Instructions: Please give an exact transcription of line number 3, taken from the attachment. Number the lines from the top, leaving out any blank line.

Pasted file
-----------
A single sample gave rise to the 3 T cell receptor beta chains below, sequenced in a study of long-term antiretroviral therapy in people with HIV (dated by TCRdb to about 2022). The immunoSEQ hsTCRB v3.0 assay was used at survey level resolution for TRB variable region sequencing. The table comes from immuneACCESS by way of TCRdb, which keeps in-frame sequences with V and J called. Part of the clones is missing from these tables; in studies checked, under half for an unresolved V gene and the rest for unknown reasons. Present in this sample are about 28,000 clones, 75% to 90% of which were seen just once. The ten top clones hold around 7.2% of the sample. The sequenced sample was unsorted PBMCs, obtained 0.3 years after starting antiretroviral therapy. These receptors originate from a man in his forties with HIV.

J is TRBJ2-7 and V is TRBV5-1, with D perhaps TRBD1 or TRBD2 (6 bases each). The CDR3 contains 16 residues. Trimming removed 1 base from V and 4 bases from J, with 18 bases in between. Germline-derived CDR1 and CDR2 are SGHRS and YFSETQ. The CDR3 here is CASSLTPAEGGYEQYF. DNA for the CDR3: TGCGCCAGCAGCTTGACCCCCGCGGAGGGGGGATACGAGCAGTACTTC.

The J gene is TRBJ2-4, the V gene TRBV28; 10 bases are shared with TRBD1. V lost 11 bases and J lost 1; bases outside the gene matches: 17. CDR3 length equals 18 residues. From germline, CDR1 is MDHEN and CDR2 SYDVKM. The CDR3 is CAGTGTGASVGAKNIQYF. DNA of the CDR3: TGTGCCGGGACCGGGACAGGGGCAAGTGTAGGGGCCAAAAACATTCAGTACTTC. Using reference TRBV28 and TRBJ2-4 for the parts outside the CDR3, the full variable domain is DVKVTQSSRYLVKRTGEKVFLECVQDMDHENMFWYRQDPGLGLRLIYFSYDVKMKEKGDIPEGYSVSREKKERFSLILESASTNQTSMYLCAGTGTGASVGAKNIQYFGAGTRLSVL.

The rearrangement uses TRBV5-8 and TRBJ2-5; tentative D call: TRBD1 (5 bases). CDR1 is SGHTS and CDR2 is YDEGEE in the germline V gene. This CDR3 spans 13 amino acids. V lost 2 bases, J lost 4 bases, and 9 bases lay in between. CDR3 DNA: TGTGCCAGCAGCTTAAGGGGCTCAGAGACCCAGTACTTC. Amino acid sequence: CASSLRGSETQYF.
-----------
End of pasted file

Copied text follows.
The J gene is TRBJ2-4, the V gene TRBV28; 10 bases are shared with TRBD1. V lost 11 bases and J lost 1; bases outside the gene matches: 17. CDR3 length equals 18 residues. From germline, CDR1 is MDHEN and CDR2 SYDVKM. The CDR3 is CAGTGTGASVGAKNIQYF. DNA of the CDR3: TGTGCCGGGACCGGGACAGGGGCAAGTGTAGGGGCCAAAAACATTCAGTACTTC. Using reference TRBV28 and TRBJ2-4 for the parts outside the CDR3, the full variable domain is DVKVTQSSRYLVKRTGEKVFLECVQDMDHENMFWYRQDPGLGLRLIYFSYDVKMKEKGDIPEGYSVSREKKERFSLILESASTNQTSMYLCAGTGTGASVGAKNIQYFGAGTRLSVL.